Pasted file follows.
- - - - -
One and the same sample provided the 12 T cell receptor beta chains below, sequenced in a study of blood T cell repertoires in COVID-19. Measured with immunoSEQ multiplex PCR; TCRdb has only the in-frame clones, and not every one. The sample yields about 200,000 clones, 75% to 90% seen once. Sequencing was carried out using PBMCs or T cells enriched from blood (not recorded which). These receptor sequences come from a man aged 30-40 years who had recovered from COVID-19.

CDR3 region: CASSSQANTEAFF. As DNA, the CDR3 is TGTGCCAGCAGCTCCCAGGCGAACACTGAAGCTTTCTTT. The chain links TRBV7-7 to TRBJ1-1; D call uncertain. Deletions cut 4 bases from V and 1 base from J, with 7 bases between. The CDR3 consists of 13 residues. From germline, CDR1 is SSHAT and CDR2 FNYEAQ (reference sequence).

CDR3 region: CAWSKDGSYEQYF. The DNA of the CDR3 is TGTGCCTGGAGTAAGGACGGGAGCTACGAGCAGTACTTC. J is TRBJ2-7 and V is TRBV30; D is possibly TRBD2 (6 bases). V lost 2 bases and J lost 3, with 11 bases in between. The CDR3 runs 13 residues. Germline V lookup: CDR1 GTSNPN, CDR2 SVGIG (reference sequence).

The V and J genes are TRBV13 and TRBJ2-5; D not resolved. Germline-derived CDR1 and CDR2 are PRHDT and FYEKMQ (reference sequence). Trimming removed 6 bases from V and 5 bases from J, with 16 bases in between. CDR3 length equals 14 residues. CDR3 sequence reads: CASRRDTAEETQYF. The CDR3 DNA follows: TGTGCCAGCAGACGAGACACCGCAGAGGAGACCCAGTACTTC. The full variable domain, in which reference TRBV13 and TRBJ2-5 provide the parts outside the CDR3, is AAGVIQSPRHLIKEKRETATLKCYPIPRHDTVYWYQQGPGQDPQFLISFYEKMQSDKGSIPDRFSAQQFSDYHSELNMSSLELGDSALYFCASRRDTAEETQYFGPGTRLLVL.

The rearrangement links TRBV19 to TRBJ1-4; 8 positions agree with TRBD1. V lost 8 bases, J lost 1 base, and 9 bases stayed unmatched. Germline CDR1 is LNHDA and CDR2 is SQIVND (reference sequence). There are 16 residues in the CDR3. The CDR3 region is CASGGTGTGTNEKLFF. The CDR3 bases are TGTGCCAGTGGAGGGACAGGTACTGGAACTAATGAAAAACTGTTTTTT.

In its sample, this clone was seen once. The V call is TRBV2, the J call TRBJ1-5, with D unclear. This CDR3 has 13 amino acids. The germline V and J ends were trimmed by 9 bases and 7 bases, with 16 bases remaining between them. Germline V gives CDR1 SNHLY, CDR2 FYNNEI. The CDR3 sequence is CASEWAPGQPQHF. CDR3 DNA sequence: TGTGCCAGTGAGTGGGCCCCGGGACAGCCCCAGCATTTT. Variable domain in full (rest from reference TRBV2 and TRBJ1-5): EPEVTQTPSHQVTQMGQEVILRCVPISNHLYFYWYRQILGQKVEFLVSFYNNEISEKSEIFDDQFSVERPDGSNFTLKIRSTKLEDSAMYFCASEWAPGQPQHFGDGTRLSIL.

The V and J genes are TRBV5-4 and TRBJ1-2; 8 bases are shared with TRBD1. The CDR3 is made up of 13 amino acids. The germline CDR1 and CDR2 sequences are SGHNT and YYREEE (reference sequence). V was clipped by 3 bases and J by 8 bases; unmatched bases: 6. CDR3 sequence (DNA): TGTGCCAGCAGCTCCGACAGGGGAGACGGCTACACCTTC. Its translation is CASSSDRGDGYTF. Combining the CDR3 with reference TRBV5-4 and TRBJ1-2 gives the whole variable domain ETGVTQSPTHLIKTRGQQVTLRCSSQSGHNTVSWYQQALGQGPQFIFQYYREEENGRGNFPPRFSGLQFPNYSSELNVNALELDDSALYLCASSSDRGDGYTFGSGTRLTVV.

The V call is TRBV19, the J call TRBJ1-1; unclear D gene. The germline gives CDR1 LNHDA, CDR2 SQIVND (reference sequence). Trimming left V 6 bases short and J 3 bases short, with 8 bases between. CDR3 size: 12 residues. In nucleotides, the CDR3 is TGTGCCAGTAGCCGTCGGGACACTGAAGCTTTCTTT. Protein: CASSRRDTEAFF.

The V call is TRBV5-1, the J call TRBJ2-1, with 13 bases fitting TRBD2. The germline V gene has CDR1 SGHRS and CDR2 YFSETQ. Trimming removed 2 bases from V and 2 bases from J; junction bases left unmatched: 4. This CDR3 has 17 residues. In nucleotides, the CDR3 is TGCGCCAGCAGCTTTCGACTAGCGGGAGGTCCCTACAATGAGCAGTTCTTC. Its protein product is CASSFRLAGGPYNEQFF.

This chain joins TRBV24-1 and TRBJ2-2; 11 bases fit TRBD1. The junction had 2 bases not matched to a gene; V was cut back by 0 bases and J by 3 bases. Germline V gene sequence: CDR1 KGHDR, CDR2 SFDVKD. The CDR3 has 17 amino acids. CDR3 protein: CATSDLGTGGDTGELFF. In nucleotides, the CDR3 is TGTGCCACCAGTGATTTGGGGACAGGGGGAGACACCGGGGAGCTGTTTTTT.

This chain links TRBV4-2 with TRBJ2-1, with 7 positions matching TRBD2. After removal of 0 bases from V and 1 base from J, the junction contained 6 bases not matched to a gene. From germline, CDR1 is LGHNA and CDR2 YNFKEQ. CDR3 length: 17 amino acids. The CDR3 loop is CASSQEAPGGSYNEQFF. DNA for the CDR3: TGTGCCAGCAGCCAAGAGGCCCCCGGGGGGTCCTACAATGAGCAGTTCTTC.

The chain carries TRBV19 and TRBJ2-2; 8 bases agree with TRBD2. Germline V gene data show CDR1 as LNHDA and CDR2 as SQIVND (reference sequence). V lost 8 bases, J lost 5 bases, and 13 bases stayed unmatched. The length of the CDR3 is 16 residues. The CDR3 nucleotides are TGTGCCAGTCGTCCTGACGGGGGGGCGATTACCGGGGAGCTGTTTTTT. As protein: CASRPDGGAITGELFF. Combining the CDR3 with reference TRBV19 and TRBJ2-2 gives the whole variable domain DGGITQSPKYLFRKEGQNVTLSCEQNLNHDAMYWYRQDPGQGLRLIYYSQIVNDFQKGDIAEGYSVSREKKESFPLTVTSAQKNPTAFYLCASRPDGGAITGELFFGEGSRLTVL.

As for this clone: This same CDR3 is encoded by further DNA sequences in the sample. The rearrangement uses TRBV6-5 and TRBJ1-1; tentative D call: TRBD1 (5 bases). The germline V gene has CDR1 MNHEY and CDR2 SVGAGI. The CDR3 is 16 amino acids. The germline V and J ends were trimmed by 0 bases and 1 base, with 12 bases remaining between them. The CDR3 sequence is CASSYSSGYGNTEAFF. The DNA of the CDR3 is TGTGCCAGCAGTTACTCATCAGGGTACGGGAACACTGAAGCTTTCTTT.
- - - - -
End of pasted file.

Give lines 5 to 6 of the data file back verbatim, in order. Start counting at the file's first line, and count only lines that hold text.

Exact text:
The rearrangement links TRBV19 to TRBJ1-4; 8 positions agree with TRBD1. V lost 8 bases, J lost 1 base, and 9 bases stayed unmatched. Germline CDR1 is LNHDA and CDR2 is SQIVND (reference sequence). There are 16 residues in the CDR3. The CDR3 region is CASGGTGTGTNEKLFF. The CDR3 bases are TGTGCCAGTGGAGGGACAGGTACTGGAACTAATGAAAAACTGTTTTTT.

In its sample, this clone was seen once. The V call is TRBV2, the J call TRBJ1-5, with D unclear. This CDR3 has 13 amino acids. The germline V and J ends were trimmed by 9 bases and 7 bases, with 16 bases remaining between them. Germline V gives CDR1 SNHLY, CDR2 FYNNEI. The CDR3 sequence is CASEWAPGQPQHF. CDR3 DNA sequence: TGTGCCAGTGAGTGGGCCCCGGGACAGCCCCAGCATTTT. Variable domain in full (rest from reference TRBV2 and TRBJ1-5): EPEVTQTPSHQVTQMGQEVILRCVPISNHLYFYWYRQILGQKVEFLVSFYNNEISEKSEIFDDQFSVERPDGSNFTLKIRSTKLEDSAMYFCASEWAPGQPQHFGDGTRLSIL.